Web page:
As a comparison, the P2,500 some fans paid for tickets to the Rizal Memorial Stadium for Challenge Cup Qualifiers could have gotten them into matches between Japan and Australia, as the best teams in the AFC, and even into the Bernabeu Stadium to see the most-watched match in world football, el Classico.
Japan and Australia are well ahead of most of Asia on the football field, sitting at the top of the Asian Football Confederation in first and second respectively. Drawn in the same group for the fourth round of World Cup Qualifiers, two stages ahead of the furthest point the Philippines has ever reached in the world’s most prestigious international tournament, it presents an interesting clash between Japan, currently 26th in the world, and Australia, 39th.
The ticket prices for the 1-1 draw in Australia last June were set at AUS$40 for Category C tickets (P1,697), AUS$65 (P2,758) for Category B, and AUS$95 (P4,031) for Category A tickets, with half-price tickets for students and senior citizens.
In fact fans could have watched Australia versus Japan and bought the most expensive ticket in the other four Challenge Cup Qualification groups for the same price as the Philippines’ lower center Grandstand tickets against Turkmenistan, and still have P290 left over for dinner.
Meanwhile the el Classico, the Real Madrid versus Barcelona clash, is arguably the best football match in the world, which sees the best two footballers in the world go head-to-head, in Lionel Messi and Cristiano Ronaldo. Ticket prices began at 20 Euros (P1049) for members and 40 Euros (P2098) for non-members, while the Philippines charged P1,000 and P2,000-2,500 for Grandstand tickets in the Challenge Cup Qualifiers.
The Philippines losing money on international matches
Some in the Azkals’ management are doing the best they can with what they have. In the previous article, manager Dan Palami was quoted as saying that on average the Philippines loses around P3 million when hosting international games.
That’s a huge amount of money and given that hosts are supposed to make money back from ticket revenue, the Philippines clearly have costs the other countries don’t. One of the reasons is that starting with just two players based in the United Football League in their starting eleven, the Philippines flew over ten players from Europe for the squad.
Flights add up, and it’s far from likely those players were flying economy. In addition, there are fees to clubs to release players and the salaries and substantial bonuses of players from the contracts revealed during the Younghusband saga from the Peace Cup.
Ultimately, the management refused the Younghusbands’ financial demands but it does reveal that the Azkals are getting paid to play for the country, and getting paid well. The Philippines’ expenditure for games runs well above other nations’ costs before hosting other teams.
By comparison, seven of the 19 countries who participated in the Challenge Cup had no players based outside their domestic leagues competing, while most of the rest had a handful of players based within their region. Turkmenistan, for example, brought in four players from other countries in the Middle East.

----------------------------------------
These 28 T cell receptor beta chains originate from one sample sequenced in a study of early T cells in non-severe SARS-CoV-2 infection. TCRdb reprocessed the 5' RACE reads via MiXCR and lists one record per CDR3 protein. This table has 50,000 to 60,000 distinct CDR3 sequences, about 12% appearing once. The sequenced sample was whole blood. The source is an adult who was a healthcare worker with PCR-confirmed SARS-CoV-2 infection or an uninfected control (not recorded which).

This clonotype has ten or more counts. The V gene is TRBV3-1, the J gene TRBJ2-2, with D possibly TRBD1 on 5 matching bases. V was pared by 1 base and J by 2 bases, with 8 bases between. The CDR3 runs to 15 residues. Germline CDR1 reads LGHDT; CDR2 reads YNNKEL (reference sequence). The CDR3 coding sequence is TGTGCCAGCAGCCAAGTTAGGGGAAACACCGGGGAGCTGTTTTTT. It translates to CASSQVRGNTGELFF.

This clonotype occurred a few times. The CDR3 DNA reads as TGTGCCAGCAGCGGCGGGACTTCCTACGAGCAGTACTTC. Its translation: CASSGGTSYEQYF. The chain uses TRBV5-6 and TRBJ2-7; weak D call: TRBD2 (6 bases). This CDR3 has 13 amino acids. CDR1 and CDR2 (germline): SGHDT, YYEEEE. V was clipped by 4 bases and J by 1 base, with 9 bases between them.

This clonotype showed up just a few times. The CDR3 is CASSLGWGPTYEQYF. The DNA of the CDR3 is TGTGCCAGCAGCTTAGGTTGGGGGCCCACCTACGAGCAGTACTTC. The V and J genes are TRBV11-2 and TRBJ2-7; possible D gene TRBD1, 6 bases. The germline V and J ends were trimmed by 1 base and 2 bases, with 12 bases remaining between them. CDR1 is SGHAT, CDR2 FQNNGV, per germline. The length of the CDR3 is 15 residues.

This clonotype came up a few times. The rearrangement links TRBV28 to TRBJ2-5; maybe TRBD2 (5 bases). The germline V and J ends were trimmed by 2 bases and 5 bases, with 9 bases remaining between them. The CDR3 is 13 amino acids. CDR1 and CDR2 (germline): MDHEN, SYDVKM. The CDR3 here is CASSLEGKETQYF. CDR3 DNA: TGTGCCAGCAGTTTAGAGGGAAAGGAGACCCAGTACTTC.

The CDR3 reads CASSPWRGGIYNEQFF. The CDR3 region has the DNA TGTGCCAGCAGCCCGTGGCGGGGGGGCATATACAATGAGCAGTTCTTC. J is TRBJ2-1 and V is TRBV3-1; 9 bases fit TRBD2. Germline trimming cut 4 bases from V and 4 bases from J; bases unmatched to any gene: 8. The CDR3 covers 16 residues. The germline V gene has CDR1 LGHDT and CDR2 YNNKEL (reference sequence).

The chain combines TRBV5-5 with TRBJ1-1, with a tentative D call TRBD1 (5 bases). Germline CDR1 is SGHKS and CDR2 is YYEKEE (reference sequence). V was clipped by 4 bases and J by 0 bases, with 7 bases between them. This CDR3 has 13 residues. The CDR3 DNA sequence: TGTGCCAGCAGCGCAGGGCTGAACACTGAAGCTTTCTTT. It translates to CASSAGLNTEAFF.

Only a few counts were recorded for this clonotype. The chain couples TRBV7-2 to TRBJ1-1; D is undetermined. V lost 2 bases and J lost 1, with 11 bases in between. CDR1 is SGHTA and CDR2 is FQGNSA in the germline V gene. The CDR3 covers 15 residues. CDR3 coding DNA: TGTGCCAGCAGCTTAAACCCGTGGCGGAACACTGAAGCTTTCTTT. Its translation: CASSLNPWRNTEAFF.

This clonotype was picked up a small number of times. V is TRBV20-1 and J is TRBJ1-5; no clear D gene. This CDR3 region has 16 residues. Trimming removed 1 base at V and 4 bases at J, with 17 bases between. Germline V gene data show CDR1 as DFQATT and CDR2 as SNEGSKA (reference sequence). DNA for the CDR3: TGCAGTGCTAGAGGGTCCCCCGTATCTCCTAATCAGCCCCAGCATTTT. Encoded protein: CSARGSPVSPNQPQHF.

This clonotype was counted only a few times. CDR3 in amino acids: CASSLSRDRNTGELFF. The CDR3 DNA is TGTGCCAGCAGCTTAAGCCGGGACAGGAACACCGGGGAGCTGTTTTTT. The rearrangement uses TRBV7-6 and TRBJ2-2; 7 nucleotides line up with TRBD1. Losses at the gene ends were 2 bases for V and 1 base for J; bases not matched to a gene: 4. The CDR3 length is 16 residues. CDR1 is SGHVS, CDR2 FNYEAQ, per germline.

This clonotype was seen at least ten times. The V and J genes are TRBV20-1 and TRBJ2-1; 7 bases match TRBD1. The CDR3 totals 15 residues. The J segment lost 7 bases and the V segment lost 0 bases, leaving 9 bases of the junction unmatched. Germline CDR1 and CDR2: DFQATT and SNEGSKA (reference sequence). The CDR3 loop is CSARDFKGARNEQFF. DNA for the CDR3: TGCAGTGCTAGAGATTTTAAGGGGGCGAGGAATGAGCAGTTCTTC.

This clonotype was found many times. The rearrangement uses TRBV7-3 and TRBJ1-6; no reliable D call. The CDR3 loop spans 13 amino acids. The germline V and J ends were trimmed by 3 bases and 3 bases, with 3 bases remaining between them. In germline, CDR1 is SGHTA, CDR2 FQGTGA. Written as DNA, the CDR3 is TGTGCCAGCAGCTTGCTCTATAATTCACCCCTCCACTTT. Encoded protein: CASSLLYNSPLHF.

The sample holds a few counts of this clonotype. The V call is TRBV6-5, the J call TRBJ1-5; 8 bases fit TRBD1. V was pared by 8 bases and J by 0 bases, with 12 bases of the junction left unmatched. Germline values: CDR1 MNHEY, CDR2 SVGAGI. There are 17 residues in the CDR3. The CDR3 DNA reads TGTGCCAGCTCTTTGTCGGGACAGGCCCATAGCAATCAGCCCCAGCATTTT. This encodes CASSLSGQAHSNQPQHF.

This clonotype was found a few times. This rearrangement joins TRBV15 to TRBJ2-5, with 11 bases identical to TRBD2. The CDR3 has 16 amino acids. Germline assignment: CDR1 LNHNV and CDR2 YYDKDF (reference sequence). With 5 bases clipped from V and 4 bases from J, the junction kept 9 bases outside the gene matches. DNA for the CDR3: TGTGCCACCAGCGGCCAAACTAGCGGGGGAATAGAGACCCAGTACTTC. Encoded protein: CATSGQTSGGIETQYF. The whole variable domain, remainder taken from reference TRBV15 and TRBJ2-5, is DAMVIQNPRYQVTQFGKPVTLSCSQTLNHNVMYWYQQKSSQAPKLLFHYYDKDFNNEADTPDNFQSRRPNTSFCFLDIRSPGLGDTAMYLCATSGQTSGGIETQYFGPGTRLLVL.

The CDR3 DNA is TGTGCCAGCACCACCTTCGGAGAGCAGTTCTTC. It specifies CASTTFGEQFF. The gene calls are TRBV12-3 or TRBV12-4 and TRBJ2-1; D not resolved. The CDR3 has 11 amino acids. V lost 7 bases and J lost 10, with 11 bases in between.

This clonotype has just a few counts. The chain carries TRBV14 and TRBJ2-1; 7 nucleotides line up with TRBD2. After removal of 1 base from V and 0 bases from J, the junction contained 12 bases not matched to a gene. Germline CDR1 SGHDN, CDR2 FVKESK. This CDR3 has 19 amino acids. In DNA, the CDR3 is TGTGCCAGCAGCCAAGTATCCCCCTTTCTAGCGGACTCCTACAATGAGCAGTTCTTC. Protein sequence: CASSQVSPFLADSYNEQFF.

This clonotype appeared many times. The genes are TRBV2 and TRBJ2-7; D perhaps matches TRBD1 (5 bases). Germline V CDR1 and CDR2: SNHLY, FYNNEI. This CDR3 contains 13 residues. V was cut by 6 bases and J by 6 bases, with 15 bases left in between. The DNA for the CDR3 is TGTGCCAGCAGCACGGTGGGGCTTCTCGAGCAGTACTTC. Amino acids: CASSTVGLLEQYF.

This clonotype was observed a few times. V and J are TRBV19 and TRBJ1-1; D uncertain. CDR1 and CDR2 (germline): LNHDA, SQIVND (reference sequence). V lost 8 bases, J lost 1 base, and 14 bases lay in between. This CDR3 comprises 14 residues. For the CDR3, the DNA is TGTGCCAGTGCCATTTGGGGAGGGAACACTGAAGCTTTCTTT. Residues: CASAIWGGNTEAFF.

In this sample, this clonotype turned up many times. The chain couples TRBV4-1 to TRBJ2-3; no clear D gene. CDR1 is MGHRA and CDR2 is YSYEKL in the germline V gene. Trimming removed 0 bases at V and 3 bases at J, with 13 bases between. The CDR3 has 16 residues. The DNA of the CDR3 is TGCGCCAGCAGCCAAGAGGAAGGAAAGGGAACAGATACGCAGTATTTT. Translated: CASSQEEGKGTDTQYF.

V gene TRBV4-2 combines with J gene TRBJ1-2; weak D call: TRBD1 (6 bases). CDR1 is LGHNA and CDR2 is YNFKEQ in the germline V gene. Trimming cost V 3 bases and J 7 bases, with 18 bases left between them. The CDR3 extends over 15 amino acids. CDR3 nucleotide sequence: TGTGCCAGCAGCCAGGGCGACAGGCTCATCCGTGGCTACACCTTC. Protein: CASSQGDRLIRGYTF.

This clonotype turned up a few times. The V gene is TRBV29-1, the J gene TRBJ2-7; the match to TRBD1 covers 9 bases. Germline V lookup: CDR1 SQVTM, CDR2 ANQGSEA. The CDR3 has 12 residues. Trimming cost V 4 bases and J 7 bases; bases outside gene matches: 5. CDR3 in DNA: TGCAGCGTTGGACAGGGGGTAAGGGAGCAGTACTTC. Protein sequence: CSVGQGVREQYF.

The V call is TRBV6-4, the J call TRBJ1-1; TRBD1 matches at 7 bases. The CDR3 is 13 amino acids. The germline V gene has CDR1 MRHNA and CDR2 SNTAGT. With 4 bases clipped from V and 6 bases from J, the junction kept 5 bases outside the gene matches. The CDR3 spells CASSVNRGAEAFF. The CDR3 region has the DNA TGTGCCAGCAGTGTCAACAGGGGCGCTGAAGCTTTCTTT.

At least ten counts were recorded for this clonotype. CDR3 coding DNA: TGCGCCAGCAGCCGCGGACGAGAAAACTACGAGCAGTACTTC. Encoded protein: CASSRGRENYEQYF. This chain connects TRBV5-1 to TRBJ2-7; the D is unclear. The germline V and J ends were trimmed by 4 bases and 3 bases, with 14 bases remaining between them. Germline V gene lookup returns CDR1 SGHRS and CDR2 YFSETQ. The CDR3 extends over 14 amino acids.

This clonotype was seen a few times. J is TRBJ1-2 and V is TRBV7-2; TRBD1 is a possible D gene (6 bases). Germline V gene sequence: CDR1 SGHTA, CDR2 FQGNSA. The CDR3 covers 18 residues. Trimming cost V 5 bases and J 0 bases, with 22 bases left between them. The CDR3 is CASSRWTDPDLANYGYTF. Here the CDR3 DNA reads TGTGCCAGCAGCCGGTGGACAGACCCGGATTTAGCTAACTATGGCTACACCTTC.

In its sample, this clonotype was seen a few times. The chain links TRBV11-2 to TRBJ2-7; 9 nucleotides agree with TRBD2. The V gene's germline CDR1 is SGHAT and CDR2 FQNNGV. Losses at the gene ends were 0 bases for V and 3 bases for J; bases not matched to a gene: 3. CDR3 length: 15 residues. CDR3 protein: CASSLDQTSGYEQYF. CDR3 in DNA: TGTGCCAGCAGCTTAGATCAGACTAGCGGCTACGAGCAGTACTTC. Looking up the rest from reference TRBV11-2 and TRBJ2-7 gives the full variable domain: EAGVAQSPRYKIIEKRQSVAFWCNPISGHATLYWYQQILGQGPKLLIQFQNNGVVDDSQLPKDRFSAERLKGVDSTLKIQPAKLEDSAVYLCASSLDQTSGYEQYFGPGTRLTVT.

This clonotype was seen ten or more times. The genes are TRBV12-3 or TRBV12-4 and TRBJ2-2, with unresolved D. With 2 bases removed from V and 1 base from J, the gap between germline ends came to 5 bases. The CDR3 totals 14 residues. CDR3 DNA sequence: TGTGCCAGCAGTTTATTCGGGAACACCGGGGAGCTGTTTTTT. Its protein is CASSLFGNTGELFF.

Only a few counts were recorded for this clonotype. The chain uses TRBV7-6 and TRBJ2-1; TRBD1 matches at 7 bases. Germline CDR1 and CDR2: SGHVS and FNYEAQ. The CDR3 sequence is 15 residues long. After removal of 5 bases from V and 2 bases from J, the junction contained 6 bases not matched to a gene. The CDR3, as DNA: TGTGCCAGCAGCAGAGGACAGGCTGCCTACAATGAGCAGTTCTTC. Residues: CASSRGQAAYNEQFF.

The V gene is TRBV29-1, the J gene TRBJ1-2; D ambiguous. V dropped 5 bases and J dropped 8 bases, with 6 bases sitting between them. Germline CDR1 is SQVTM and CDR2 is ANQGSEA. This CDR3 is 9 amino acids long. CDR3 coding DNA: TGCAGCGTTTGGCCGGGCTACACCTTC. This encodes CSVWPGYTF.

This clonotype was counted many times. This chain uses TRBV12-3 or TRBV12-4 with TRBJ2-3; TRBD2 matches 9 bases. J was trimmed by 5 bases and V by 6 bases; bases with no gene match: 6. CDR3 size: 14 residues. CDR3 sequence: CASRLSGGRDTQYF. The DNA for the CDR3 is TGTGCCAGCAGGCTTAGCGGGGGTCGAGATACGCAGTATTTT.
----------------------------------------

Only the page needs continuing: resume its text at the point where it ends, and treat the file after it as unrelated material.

Only Afghanistan had more foreign-based players than the Azkals, and they’re abroad more for security than anything else, but their fourteen players from different countries, including five from Germany, are all based in the lower tiers. The foreign-based Azkals are in the top leagues abroad meanwhile, and with the higher quality comes a higher cost of bringing the players over.
Fans paying for the lack of infrastructure
Extremely impressive progress on the pitch has been made under manager Dan Palami and coach Michael Weiss’ watch. However the off-the-pitch management seems to be expecting the fans to pay top-rate for tickets to see a team which isn't yet the best in Southeast Asia yet, let alone further afield.
More respectable ticket prices will of course see higher attendance numbers for the Azkals’ matches, and there is the potential for large attendances in the Philippines. After the team’s revival in 2010, full-capacity crowds against Mongolia in Bacolod, and Sri Lanka and Kuwait in Manila, for the first three home games of 2011, partly attest to that.
But to get back to those crowds and continue expanding, the infrastructure must come first, because if Philippine tickets remain far out of proportion with the rest of the region, attendance will continue to fall.
Financial sustainability is possible for Philippine football should these, and similar problems in the infrastructure, be ironed out. And the future of football in this country could be very bright given results on the pitch. Yet, ticket prices for the Philippines reflect similar prices fans pay to see the best in Asia, sometimes the best in the world, and that’s something that must change for the Azkals to progress sustainably. - AMD, GMA News
Uh, what were the "Younghusbands' financial demands"? To my understanding from that long-dead issue, that was a misunderstanding and it was made clear that there were no such demands? Well, this is an opinion column. I do agree with Roy Moore that proper infrastructure is a necessity in the upcoming months to further develop football in the country. People are apparently still willing to shell out cash for the rare chance to see the Philippines playing the world's sport. But that won't last too long. Time to get the rest of the country involved.
papajamba: listening now to simone rota - across the line podcast
Sept 16, 2019 23:48:32 GMT 8
BoyBacolod: As long as Ricky Yanson is professional to Ceres FC and extends support to the Azkals in general (Ceres Azkals in particular) during home games, he can be PFF president in my book. Much better will be reconciling with Leo, though that idea is Farfetch'd.
Sept 21, 2019 23:07:36 GMT 8
BoyBacolod: Kaya fans wishing that Ricky Yanson wins the PFF presidency is akin to GMA fans wishing that Congress and President Duterte will not renew ABS-CBN's franchise.
Oct 24, 2019 21:10:39 GMT 8
BoyBacolod: We will wait for the basketball and volleyball ASEAN teams and then we compare their reception to that given to the football delegations, where ALL ASEAN nations participate. Now there will be foreign scrutiny in every move of PHISGOC.
Nov 24, 2019 23:20:26 GMT 8
BoyBacolod: DDS trolls underestimated the SEA football community. Having no prior exposure to football culture, they dismiss any and all so-called sabotages as destabilization plots, to the point that they do not support the teams, especially the women.
Nov 27, 2019 15:25:36 GMT 8
Passerby: That's awkwardly worded.
Mar 6, 2020 21:09:41 GMT 8
Jun 3, 2020 11:29:52 GMT 8
nil: anyone have any ADT FC's contact?
Jun 3, 2020 11:30:08 GMT 8
Caz: Hey everyone! I hope you're all healthy and well! Philippine football is just about to pick itself up from these quarantine days so I'm looking forward to getting this forum up and running again!
Sept 27, 2020 0:39:31 GMT 8